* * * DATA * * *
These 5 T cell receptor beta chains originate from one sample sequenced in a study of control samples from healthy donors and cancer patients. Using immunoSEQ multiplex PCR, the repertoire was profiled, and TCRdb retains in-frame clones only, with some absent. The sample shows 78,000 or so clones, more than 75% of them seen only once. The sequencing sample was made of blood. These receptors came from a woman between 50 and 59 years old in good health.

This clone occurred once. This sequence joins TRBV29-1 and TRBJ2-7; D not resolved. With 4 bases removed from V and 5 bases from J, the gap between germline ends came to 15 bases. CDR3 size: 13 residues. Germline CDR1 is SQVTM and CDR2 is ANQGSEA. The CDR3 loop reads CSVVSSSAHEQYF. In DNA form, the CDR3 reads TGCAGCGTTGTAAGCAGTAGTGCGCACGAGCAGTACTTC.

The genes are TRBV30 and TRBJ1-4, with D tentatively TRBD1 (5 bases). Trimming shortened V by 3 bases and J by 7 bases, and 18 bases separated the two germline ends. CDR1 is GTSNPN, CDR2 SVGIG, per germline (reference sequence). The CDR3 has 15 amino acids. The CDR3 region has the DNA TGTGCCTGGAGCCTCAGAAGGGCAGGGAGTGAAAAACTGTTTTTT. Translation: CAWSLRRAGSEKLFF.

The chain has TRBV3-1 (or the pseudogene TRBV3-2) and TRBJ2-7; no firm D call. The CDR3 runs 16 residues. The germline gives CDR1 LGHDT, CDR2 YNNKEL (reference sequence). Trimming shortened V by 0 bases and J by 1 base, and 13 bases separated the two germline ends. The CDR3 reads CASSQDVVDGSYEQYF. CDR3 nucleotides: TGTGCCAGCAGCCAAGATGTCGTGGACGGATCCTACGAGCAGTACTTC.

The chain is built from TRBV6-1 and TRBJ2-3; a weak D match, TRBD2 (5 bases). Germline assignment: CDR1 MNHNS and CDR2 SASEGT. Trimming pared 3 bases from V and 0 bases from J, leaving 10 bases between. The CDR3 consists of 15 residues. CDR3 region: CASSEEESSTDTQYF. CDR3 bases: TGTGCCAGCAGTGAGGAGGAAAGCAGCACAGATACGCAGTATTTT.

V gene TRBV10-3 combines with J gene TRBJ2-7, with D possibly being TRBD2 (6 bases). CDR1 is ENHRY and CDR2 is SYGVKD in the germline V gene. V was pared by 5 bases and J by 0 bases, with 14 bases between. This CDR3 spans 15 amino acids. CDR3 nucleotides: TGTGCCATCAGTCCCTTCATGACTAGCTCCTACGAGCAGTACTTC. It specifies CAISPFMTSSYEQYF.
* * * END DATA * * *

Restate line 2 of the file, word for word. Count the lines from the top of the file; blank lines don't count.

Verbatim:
This clone occurred once. This sequence joins TRBV29-1 and TRBJ2-7; D not resolved. With 4 bases removed from V and 5 bases from J, the gap between germline ends came to 15 bases. CDR3 size: 13 residues. Germline CDR1 is SQVTM and CDR2 is ANQGSEA. The CDR3 loop reads CSVVSSSAHEQYF. In DNA form, the CDR3 reads TGCAGCGTTGTAAGCAGTAGTGCGCACGAGCAGTACTTC.